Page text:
The incompatibility of native Colorado River fishes and nonnative warm-water sport fishes is well documented with predation by nonnative species causing rapid declines and even extirpation of native species in most locations. In a few rare instances native fishes are able to survive and recruit despite the presence of nonnative warm water predators, indicating that specific environmental conditions may help reduce predation vulnerability. We experimented with turbidity, artificial blue water colorant, woody debris, rocks, and aquatic vegetation in a laboratory setting to determine if any of these types of cover could reduce predation vulnerability and confer survival advantages for juvenile bonytail Gila elegans, (mean = 70 mm TL), roundtail chub Gila robusta, (mean = 35 mm TL), humpback chub Gila cypha, (mean = 67 mm TL), and razorback sucker Xyrauchen texanus (mean = 74 mm TL). Juvenile native fishes were exposed to predation by adult largemouth bass Micropterus salmoides, smallmouth bass Micropterus dolomieu, green sunfish Lepomis cyanellus, flathead catfish Pylodictis olivaris, and black bullhead catfish Ameiurus melas, in overnight trials. Turbidity above 500 NTU reduced predation vulnerability by up to 50%, for the sight-feeding predators, but increased predation vulnerability to non-sight feeding predators such as flathead catfish and bullhead catfish. Turbidity was the only treatment which appeared to significantly alter predation mortality of native prey. These results may help to explain recent patterns of wild juvenile razorback sucker recruitment at the inflow of the San Juan River into Lake Powell and the inflow of the Colorado River into Lake Mead. These are both areas of high turbidity where flathead catfish are not currently present but other nonnative sportfish are relatively abundant.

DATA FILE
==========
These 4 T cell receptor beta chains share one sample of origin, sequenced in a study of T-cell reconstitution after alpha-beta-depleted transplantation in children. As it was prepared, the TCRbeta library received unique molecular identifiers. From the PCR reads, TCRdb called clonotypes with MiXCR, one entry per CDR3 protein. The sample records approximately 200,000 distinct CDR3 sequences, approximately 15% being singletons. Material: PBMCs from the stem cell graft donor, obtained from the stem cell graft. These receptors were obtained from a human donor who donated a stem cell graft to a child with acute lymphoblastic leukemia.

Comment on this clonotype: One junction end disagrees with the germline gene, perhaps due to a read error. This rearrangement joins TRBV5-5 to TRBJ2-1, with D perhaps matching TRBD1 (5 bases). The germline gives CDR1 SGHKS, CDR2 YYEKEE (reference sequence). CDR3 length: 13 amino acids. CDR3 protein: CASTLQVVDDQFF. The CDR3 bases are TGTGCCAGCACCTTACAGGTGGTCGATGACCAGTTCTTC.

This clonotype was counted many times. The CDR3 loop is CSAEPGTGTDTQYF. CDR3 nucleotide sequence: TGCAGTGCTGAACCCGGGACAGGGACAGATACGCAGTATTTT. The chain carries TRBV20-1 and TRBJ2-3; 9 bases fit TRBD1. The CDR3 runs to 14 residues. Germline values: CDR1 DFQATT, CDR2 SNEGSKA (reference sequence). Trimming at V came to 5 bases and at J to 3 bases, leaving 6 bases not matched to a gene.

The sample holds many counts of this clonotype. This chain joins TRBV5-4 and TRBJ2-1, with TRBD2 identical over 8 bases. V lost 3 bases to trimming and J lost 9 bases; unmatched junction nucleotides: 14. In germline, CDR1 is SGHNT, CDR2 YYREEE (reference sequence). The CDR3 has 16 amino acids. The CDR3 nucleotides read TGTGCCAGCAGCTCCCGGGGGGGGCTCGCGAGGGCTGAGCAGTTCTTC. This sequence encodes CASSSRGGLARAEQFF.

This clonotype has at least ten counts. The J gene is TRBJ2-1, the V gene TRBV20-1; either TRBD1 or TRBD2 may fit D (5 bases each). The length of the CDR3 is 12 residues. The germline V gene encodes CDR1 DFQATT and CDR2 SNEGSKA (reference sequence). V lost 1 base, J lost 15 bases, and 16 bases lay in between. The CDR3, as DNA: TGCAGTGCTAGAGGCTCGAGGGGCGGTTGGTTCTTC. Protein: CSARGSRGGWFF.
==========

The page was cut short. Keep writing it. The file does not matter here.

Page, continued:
|Publication Subtype||Journal Article|
|Title||What environmental conditions reduce predation vulnerability for juvenile Colorado River native fishes?|
|Series title||Journal of Fish and Wildlife Management|
|Publisher||American Fisheries Society|
|Contributing office(s)||Southwest Biological Science Center|
|Google Analytics Metrics||Metrics page|